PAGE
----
Boards of Canada – roygbiv

It can be difficult to articulate why I enjoy this song so much, or articulate why I like Boards’ music to the extent that I do. Seeing as they deal primarily in contemplative instrumentals, there can seem as though there isn’t a whole lot to deal with, I had to wade pretty deep into their discography before I started to reckon with what their music was. It strikes me as though their samples and instrumentation seem to be trying to communicate a particular vibe emanating from twenty or thirty years ago, kind of an unearthly Cold War-era local access television, or a symphony from Fischer-Price instruments, but in no way do I mean this as a criticism. The point being that nostalgia is what this song is structurally composed of, Boards being a sort of experiment in shading tones of elapsed time. If the sampled kid’s voice is saying ‘play,’ something which I recognise there could be debate over, the effect is only heightened.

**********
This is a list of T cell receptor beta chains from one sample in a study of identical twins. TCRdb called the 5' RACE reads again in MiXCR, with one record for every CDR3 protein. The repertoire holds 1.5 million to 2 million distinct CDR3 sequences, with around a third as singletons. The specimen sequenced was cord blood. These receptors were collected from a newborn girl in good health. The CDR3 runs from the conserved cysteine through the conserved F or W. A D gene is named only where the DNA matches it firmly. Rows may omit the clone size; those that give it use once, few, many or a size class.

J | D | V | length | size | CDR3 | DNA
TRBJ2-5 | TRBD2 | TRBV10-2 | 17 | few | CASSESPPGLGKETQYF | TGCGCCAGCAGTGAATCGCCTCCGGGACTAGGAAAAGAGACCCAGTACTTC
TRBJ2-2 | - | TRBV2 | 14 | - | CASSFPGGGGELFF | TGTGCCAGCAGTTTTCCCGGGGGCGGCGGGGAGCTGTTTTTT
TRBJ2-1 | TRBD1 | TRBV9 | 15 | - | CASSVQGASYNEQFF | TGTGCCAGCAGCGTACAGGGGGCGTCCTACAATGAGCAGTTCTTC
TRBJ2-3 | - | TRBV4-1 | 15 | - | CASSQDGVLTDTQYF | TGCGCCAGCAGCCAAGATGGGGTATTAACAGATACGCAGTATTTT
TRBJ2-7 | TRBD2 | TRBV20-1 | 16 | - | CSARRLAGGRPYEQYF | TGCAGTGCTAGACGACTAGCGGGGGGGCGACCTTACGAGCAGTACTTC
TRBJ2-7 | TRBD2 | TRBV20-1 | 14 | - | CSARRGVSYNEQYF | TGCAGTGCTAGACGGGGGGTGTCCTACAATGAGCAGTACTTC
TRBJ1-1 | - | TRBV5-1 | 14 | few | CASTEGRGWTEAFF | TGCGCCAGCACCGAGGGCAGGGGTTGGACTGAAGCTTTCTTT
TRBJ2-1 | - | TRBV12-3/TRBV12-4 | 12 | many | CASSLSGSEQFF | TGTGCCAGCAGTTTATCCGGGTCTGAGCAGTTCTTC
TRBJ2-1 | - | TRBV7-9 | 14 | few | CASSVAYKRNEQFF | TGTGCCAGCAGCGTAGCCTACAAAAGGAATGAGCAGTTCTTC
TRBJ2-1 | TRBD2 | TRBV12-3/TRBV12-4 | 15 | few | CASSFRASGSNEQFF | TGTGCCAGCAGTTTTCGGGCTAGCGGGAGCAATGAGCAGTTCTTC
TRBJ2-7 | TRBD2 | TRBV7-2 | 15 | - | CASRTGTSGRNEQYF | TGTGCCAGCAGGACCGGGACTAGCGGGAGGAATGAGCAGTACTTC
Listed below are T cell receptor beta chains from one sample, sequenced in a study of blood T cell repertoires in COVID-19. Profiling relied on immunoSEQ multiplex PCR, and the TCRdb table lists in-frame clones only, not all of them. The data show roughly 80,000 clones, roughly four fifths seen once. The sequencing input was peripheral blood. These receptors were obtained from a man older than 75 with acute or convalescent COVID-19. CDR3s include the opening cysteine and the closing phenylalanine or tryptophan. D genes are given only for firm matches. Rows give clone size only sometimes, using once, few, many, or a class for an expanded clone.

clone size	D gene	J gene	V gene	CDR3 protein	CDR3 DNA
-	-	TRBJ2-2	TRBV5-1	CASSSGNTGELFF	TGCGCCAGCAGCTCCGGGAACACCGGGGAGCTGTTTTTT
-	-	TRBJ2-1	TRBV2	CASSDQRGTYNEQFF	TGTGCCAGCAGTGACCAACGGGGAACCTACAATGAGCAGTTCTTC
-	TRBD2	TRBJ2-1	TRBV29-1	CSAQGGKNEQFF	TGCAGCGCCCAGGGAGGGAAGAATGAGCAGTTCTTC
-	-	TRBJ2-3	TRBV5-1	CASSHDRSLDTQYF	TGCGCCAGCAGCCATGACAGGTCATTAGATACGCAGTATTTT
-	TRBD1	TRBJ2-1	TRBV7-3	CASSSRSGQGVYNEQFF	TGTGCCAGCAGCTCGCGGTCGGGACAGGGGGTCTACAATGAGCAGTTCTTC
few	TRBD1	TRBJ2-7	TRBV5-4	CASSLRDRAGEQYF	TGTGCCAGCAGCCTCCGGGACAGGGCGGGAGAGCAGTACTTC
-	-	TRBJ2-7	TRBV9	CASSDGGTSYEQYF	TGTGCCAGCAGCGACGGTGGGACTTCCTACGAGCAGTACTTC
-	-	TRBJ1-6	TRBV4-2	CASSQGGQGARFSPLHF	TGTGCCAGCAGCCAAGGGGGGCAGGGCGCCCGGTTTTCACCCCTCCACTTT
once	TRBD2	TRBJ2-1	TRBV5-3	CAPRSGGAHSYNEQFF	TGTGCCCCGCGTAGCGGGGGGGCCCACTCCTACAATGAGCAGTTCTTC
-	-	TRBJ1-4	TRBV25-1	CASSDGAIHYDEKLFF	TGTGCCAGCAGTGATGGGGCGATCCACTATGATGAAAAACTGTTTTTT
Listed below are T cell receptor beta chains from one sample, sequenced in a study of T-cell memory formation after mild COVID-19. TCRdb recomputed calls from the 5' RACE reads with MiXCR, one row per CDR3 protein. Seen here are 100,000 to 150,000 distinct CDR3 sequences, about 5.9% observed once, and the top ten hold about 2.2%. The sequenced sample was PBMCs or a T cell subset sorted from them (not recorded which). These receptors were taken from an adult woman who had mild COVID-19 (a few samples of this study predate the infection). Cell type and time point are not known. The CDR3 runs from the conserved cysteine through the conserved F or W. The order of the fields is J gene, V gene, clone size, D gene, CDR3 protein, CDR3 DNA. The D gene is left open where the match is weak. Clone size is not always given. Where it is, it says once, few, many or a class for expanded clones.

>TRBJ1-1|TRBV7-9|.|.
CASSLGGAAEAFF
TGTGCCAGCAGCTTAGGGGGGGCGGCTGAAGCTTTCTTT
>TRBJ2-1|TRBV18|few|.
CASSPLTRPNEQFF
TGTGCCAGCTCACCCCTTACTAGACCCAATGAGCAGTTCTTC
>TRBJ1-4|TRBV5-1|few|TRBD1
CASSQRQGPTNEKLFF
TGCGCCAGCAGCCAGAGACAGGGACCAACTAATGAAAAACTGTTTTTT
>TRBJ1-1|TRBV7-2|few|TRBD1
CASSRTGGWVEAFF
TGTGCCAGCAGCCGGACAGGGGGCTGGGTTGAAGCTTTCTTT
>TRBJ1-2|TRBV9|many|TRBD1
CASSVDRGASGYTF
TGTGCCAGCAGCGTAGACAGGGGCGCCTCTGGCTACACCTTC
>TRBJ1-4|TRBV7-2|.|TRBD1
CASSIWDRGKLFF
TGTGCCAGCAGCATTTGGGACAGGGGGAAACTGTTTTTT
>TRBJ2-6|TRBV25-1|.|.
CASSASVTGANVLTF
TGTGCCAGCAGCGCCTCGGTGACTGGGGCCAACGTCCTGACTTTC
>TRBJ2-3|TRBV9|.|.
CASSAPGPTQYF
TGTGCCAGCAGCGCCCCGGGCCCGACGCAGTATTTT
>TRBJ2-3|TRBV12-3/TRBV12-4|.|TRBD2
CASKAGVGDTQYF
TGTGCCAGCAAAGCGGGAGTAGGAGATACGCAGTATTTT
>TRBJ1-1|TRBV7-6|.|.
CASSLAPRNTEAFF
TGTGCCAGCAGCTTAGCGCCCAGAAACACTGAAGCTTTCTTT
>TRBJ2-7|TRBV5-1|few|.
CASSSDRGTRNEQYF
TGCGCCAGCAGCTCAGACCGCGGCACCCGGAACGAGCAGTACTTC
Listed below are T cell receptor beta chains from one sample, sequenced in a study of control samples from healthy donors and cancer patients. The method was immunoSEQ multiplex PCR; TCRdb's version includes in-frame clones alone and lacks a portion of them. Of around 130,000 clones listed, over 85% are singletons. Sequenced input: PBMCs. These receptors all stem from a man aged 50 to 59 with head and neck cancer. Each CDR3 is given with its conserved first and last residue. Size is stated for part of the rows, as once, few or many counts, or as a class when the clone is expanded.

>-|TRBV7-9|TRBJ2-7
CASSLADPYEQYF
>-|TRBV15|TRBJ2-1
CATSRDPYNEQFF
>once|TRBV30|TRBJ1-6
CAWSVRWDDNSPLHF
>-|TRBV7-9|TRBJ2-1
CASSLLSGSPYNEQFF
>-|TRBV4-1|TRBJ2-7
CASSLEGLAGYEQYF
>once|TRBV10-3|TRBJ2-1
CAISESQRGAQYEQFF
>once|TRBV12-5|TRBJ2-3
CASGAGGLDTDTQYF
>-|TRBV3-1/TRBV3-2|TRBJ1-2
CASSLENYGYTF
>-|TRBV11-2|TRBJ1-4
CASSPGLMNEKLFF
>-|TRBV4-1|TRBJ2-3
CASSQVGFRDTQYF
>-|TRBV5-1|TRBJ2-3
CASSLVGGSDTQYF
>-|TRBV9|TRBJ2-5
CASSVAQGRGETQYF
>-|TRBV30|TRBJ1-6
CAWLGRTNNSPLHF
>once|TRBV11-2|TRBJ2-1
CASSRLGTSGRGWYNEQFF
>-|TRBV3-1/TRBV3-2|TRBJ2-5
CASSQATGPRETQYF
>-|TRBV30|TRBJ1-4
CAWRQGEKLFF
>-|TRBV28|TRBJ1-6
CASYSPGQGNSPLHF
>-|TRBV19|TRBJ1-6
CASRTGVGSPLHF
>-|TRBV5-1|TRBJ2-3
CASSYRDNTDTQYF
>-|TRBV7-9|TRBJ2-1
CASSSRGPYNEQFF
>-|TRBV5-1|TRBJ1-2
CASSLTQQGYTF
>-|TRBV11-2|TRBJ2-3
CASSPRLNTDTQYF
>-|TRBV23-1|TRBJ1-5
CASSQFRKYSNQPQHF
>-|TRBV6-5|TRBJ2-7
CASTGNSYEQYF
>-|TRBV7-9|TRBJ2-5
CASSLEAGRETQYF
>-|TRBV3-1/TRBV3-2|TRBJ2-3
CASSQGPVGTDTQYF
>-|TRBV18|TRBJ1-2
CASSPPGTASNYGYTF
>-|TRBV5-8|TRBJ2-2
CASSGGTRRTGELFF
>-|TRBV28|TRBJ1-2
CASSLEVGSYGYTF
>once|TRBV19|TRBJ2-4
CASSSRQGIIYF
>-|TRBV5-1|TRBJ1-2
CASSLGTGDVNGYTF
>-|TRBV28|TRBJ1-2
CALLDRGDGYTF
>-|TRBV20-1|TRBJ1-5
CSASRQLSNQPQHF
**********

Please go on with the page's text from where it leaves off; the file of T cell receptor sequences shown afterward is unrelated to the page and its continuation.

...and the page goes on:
Philip Glass – Mad Rush

Philip Glass is one of those contemporary composes who I still struggled with, having not quite yet adjusted to music that, as Foster Wallace puts it in Infinite Jest, is ‘going precisely nowhere.’ The minimalistic concatenations that form a lot of his works absolutely wouldn’t bother me, if it wasn’t for the instruments he deigns to use to elaborate them – I think the original version of ‘Mad Rush’ was played on an organ which sounded as though it was mocking itself. In any case, this version appears on piano, and does away with the confrontational honking of the original by encompassing a far greater range of dynamics, from the tenuous opening notes of any given movement, to the key vortex to which it builds, the explosion-refractory pace that defines this piece. Forcing the name of a piece onto the material when exploring the significance can be dangerous, but in this case, it’s hard to not read it as some manner of exploration on the pace of our lives, how it precedes unsteadily, unpredictably, without time for thought or reflection, just as, in this song, one isn’t sure whether the next ‘big’ moment is the last or not.